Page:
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Biden’s Climate Costs for Major Projects Survive Court Challenge

May 26, 2022, 5:58 PM

The US Supreme Court let President Joe Biden’s administration keep using its formulas for estimating the social cost of greenhouse gas emissions when regulating energy and infrastructure projects, giving the White House at least a temporary boost in its efforts to slow climate change.

The justices, without explanation or noted dissent, rejected calls from 10 Republican-controlled states led by Louisiana to reinstate former President Donald Trump’s cost-estimation approach while they pursue litigation to block the Biden policy in a lower court. The Biden method pegs the costs at a much higher rate, meaning more stringent regulation.

The Biden formulas, developed by a White House working group, are designed to guide agencies as they weigh the climate consequences of proposed projects and consider the costs of new regulations. The calculations ultimately could have a sweeping impact, affecting oil and gas leases as well as regulations covering agriculture, power plants, construction and fuel-efficiency standards.

“The estimates are a power grab designed to manipulate America’s entire federal regulatory apparatus through speculative costs and benefits so that the administration can impose its preferred policy outcomes on every sector of the American economy,” the states argued in court papers.

US Solicitor General Elizabeth Prelogar, representing the Biden administration, said the challenge was premature, arguing that the states must wait until the estimates translate into something more concrete. The estimates, currently in place on an interim basis, are based on formulas used when Barack Obama was president and later scrapped by Trump.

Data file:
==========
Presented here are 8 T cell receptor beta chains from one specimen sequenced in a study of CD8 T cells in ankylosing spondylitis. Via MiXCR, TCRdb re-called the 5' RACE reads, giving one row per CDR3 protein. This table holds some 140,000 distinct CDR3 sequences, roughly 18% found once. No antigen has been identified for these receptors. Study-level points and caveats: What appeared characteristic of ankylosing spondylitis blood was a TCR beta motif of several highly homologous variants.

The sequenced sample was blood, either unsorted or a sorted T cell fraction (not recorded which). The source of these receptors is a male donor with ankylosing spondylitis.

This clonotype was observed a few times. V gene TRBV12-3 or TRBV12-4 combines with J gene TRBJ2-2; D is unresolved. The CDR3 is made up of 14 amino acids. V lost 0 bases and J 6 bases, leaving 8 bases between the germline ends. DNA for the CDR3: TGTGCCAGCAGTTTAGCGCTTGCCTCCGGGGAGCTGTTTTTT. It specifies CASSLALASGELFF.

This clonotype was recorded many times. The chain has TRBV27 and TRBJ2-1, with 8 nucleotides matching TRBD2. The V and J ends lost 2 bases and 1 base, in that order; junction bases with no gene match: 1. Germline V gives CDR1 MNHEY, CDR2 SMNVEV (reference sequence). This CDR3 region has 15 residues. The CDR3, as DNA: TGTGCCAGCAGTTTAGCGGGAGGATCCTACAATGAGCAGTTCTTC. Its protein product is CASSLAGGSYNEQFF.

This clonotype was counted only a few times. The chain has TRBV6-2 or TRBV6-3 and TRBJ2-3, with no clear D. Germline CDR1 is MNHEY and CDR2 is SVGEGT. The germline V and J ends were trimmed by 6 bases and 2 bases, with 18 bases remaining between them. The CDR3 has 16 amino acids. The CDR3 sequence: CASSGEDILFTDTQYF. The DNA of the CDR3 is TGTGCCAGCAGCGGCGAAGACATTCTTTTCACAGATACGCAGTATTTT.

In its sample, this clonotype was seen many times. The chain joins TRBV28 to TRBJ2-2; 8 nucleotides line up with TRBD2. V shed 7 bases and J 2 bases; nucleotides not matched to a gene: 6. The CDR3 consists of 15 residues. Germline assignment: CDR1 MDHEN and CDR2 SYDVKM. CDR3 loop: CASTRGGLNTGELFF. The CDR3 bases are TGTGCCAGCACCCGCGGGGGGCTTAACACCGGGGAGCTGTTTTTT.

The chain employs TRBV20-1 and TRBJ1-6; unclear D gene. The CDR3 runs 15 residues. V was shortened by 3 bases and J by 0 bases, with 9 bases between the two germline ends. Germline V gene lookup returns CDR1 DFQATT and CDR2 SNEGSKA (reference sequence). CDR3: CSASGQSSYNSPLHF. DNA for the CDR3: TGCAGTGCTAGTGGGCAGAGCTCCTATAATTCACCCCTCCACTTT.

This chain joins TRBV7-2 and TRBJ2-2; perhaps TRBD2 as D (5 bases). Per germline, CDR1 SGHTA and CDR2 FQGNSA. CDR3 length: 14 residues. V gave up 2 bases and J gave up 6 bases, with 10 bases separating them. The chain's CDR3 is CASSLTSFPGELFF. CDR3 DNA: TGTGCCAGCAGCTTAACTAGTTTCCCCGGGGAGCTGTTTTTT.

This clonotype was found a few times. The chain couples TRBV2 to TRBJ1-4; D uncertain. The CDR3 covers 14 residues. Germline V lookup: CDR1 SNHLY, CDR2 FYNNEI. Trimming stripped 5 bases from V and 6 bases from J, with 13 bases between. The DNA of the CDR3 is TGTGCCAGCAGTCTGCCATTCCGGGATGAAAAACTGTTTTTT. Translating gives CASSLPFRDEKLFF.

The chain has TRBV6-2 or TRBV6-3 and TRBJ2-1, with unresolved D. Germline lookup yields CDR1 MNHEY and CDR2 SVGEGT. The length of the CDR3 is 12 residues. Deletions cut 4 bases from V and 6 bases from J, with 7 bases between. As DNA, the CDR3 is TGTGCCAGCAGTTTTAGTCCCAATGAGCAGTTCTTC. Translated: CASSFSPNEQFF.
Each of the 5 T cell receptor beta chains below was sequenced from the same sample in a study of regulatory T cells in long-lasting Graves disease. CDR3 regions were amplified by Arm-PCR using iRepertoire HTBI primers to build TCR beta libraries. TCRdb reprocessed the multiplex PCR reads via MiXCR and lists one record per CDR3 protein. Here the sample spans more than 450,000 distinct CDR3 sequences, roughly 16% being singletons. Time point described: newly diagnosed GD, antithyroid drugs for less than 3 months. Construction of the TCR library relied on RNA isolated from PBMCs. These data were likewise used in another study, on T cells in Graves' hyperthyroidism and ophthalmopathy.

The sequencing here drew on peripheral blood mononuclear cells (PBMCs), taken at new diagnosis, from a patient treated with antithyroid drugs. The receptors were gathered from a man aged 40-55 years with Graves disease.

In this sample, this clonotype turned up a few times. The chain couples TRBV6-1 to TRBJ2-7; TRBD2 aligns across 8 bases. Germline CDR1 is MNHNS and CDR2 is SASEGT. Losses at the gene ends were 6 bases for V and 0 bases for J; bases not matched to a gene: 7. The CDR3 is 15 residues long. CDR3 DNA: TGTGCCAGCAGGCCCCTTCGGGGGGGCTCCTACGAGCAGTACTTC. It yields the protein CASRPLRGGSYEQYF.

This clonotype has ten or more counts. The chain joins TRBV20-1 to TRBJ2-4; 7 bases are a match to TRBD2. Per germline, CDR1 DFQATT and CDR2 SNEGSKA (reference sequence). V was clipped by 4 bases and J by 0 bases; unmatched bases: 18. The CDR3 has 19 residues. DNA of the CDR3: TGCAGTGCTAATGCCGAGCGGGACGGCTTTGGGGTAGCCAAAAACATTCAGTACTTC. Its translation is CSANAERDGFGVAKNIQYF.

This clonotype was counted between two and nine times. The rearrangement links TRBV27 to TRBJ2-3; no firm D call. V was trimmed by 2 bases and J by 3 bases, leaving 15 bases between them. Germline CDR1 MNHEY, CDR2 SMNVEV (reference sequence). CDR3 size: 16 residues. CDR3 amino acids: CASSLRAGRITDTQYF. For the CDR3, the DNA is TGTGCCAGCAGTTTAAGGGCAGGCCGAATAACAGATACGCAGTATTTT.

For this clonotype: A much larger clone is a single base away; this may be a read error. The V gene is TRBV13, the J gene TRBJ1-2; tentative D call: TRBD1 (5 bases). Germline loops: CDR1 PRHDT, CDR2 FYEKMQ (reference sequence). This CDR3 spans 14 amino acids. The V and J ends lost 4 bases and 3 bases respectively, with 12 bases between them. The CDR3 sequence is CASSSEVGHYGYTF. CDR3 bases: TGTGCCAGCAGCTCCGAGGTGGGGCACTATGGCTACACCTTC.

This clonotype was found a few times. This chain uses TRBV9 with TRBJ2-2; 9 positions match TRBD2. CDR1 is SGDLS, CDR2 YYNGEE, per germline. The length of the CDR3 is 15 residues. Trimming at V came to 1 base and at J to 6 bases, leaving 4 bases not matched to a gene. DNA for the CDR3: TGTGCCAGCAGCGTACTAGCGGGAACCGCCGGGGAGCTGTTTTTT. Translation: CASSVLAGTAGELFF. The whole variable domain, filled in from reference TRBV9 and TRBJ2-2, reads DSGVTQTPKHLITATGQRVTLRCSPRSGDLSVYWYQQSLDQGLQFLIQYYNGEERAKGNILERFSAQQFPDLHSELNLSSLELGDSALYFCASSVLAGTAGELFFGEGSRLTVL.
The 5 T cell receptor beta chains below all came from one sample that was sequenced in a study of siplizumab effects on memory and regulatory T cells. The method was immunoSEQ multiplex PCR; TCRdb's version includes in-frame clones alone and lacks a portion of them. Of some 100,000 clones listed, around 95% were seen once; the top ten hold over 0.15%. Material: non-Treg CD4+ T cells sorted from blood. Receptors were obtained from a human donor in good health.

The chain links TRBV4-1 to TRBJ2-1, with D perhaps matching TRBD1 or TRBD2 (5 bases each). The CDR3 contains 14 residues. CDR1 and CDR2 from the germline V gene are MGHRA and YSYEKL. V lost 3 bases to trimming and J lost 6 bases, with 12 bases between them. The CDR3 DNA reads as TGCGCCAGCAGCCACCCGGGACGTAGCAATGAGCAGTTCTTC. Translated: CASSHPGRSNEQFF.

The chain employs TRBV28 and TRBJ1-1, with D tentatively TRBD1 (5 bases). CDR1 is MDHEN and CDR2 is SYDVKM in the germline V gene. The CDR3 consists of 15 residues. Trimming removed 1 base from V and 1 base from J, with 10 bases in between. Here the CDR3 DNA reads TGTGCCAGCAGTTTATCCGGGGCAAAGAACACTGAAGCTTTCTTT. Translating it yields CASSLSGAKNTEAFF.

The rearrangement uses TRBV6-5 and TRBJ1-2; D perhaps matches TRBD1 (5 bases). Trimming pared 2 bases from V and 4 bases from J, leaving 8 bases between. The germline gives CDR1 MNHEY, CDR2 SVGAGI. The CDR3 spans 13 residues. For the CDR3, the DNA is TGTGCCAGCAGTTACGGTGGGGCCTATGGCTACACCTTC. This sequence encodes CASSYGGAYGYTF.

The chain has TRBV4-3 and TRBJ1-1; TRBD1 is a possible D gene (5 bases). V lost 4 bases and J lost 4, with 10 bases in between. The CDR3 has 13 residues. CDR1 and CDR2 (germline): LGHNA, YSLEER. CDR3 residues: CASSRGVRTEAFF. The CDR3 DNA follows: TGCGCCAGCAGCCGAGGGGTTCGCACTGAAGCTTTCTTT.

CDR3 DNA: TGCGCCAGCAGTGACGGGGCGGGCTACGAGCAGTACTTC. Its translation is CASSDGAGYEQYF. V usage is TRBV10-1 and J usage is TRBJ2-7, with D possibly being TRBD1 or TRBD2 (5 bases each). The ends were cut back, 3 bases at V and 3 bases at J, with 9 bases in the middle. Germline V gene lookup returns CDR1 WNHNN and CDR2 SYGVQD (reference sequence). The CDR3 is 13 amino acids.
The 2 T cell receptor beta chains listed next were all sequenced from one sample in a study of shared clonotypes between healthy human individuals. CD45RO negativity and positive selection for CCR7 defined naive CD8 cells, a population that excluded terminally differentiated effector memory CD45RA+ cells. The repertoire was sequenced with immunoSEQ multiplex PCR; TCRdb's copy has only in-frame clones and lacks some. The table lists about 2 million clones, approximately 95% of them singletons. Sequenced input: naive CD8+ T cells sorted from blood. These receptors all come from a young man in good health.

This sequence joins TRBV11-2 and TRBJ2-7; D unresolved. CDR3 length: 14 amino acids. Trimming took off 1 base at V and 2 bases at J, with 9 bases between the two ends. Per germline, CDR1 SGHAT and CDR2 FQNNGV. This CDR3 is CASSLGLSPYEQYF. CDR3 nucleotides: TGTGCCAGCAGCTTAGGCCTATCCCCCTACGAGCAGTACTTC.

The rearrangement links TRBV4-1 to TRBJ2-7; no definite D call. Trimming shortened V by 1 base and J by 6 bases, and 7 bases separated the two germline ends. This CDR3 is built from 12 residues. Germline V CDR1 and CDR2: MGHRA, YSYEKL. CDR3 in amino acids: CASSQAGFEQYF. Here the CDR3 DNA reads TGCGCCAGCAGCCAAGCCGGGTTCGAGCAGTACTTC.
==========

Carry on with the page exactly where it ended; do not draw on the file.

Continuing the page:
“If and when an agency relies on those estimates in issuing a rule or taking other reviewable action that injures the applicants, they may challenge that particular final agency action and argue that its reliance on the estimates renders it unlawful,” Prelogar argued. “But applicants may not maintain this executive-branch-wide challenge to the interim estimates divorced from any concrete agency action.”

A Trump-appointed federal judge in Louisiana barred agencies from even considering the estimates and ordered the government to resume using guidelines that were first put in place in 2003. US District Judge James D. Cain Jr. said Biden likely usurped congressional authority and skipped required federal rule-making steps.

A New Orleans-based federal appeals court blocked Cain’s ruling. The panel, which included two Democratic appointees and one Republican appointee, said the states hadn’t shown they were harmed by the interim estimates.

The Louisiana-led group of states then asked the Supreme Court to let the Cain order go back into effect.

Justice Department lawyers have said that suspending the formulas would potentially derail environmental reviews for as many as 60 major infrastructure projects.

The Supreme Court is separately considering a case that could limit the Environmental Protection Agency’s power to control greenhouse gas emissions from power plants. The justices are scheduled to rule in that case by late June or early July.

The case is Louisiana v. Biden, 21A658.

--With assistance from Laurel Calkins and Jennifer A. Dlouhy.

To contact the reporter on this story:
Greg Stohr in Washington at gstohr@bloomberg.net

To contact the editors responsible for this story:
Elizabeth Wasserman at ewasserman2@bloomberg.net

Steve Stroth

© 2022 Bloomberg L.P. All rights reserved. Used with permission.